Broccoli Gardening - How To Effortlessly Grow Broccoli in Your Garden
The members of the Brassica family of vegetables, of which Broccoli is one, have been shown to produce a enzyme called sulforaphane, which can aid in the fight against cancer. It may seem like a simple thing to include more Broccoli's in your diet, alas that would be easy if the price of fresh produce had not recently went through the roof. Broccoli is a vegetable that grows best in milder temperatures. There are easy ways to grow Broccoli and if you are planning a garden and want to know how to make the most of your broccoli seedlings read on.
Understanding your soils composition is key to growing great broccoli. The ideal soil for the most popular brand of purple sprouting broccoli is firm, rich and heavy. Heavy soil does not mean clay by any stretch of the imagination. The heavier rich soils are higher in concentrated nutrients.
Broccoli plants will be in the earth for 38-42 weeks and soil prep before planting is crucial. The plant bed should not be somewhere that had a lot of standing water during the winter months. The area should be in a partially shaded place that gets quite a bit of indirect sunlight. Two weeks before planting add a thin layer of fertilizer and tamp into the existing earth but do not pack it. Broccoli will grow best in soil with a pH of 7.0 but it will also do well in slightly lower pH.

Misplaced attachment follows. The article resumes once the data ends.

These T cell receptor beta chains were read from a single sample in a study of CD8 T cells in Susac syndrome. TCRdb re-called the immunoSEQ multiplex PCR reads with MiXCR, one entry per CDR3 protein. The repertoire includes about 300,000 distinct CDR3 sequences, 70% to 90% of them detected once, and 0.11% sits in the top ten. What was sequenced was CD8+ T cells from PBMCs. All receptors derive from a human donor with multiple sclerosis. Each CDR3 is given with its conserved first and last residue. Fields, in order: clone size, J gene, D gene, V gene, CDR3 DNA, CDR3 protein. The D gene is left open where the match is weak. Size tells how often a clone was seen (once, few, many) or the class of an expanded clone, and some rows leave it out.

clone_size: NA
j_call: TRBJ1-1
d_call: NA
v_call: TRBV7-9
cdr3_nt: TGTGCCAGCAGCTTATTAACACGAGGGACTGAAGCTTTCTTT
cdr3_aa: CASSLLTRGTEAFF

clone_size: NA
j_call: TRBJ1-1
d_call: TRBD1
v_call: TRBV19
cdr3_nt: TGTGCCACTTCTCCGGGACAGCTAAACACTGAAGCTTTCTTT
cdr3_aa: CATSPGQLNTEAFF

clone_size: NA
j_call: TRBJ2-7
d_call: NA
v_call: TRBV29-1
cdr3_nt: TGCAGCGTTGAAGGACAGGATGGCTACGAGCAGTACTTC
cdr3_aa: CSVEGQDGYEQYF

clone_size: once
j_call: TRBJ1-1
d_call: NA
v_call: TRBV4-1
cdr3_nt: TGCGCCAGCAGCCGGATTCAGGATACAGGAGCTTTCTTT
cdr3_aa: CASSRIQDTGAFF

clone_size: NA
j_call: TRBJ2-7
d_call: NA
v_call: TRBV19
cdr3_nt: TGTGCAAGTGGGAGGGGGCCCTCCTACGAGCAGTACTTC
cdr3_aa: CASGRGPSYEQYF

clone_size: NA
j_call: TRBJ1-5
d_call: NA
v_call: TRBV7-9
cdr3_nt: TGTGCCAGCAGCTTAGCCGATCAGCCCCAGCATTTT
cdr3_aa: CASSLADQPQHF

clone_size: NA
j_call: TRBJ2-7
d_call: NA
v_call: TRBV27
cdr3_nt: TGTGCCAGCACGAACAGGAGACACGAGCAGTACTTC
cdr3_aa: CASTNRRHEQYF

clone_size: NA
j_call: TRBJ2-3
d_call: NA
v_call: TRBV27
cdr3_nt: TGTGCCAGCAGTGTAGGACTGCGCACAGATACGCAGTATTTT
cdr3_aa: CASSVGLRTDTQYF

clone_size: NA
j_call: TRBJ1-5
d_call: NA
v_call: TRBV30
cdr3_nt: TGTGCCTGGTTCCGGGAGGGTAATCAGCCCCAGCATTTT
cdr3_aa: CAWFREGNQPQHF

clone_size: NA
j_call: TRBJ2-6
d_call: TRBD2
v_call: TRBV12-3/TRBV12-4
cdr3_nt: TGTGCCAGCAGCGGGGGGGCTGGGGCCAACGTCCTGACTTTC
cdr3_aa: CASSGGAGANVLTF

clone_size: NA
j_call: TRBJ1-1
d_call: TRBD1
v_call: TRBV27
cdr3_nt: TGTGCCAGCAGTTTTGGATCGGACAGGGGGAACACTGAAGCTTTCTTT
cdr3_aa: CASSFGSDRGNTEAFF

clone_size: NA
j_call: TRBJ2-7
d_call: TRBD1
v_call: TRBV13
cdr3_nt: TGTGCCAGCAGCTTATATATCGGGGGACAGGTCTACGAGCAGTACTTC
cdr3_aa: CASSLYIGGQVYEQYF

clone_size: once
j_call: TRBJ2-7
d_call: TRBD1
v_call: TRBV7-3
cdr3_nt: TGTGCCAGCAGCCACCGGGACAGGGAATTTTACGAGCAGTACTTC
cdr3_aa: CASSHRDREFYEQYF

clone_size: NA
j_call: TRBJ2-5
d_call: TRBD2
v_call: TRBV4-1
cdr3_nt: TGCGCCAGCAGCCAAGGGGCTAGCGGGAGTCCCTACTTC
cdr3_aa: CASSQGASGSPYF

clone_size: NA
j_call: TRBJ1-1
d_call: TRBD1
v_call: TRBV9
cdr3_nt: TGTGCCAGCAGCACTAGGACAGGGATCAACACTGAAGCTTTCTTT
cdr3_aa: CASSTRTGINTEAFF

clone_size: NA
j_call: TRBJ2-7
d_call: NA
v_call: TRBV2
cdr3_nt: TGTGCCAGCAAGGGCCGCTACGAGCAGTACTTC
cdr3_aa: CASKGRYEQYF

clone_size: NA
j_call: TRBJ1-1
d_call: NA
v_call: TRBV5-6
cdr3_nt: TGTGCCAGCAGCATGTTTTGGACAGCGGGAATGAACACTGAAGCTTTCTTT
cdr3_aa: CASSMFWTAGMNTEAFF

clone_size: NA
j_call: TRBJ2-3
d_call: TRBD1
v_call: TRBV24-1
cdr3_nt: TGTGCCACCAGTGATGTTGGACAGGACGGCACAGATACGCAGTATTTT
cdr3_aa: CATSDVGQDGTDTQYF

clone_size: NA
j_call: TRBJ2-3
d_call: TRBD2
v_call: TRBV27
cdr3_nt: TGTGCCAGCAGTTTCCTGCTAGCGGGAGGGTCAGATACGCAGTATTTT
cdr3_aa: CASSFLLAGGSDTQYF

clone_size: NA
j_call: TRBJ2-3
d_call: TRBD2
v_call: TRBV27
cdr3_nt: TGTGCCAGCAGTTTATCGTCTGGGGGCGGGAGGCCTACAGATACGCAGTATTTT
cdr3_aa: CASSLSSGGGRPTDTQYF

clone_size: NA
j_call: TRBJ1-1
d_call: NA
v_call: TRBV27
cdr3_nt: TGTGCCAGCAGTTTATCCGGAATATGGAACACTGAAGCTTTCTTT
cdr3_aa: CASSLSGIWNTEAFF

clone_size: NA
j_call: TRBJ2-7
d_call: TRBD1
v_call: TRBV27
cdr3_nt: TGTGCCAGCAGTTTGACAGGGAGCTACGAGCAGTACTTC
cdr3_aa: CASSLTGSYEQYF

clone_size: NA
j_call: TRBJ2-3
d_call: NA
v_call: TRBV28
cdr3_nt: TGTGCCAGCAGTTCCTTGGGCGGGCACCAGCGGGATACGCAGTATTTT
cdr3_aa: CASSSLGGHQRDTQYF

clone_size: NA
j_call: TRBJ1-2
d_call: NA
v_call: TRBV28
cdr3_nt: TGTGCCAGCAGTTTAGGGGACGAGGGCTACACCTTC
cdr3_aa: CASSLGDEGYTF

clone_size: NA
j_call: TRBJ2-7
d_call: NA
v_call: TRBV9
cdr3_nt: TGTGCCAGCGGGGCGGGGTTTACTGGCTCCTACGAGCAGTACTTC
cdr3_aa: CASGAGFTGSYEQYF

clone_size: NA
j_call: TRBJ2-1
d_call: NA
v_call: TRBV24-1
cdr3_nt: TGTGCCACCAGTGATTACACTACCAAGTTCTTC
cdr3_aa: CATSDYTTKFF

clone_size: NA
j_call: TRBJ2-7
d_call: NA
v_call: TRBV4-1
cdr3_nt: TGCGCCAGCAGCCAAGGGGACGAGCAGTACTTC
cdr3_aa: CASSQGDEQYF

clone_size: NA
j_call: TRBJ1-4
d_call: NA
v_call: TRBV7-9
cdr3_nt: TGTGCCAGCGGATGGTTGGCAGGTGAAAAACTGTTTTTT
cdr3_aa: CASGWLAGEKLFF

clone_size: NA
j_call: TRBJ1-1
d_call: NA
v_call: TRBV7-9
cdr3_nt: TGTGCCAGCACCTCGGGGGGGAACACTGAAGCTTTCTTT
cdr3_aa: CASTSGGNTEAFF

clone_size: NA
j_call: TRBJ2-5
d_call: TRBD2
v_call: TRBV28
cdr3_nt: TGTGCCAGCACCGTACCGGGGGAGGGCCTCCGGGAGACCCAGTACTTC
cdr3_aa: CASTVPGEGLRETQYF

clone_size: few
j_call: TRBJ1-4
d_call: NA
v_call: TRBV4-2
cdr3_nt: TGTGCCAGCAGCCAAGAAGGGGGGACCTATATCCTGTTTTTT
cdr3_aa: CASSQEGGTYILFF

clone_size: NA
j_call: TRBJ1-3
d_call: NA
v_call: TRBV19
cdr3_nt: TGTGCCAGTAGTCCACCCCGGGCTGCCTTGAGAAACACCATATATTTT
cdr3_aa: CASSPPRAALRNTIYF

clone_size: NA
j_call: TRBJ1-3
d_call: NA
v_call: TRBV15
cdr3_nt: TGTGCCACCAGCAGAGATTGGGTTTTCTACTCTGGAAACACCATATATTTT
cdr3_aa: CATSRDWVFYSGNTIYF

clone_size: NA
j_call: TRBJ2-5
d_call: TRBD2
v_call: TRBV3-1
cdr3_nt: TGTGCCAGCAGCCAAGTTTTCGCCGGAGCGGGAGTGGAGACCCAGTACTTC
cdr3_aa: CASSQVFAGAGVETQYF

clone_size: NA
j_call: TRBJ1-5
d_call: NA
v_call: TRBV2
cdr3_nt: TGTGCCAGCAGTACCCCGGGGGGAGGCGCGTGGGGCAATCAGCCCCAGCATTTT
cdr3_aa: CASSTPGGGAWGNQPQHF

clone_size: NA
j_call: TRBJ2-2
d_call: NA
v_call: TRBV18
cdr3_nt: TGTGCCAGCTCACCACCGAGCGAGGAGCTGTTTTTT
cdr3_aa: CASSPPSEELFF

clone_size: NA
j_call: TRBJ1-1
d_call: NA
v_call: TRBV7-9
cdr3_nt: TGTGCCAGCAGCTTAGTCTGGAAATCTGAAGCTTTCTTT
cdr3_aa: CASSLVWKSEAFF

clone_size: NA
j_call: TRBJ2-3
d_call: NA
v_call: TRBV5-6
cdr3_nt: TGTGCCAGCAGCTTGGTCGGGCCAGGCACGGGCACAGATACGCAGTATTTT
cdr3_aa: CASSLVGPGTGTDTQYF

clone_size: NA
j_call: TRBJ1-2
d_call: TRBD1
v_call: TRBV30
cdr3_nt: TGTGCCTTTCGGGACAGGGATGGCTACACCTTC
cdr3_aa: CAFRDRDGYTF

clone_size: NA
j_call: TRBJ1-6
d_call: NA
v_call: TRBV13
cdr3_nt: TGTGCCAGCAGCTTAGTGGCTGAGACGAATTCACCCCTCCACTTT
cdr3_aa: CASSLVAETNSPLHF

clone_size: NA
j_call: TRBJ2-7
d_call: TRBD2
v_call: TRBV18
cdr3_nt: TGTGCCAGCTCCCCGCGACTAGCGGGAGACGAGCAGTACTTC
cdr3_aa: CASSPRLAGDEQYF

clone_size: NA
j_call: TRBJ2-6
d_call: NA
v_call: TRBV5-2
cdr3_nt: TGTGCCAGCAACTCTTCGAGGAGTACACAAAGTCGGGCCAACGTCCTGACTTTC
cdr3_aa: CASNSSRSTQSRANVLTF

Using garden planters for planting brocolli is not the best approach for beginners. Instead, sow the seeds a month or so before the final frost or in early spring. Better yet, start the seedlings in doors and transplant the sprouts at the appropriate times. Set the seedling in soil all the way up to the first leaves, at a bout 18 inches a part. Add a bit of compost around the bottom of each plant. This will give the plants the nutrition needed to get a firm grip on their new soil homes. Water lightly to keep the ground moist only an inch or two per week.
Use mulch to keep down weeds, and keep an eye on the weather and if the temperature is going to dip cover the plants to keep them warm and unaffected by the cold. Cutworms are a particular bother for young plants so using a foil collar at the base of each plant will greatly inhibit their ability to get to the tender plants.
As soon as the heads are big enough for use at the table you can start to pick them. Harvest these stalks before they begin to turn yellow. You want to catch them before the buds begin to open.
Broccoli can be harvested several times during their growing season. With proper education and great care you can reap the benefits of this remarkable vegetable.
Broccoli is one of Amy's favorite vegetables, ranking number 2 in her list, right below spinach. To help your vegetable garden look even more spectacular, Amy invites you to browse beautiful Garden Statues. Amy also offers guest blogging and small business consulting in her spare time.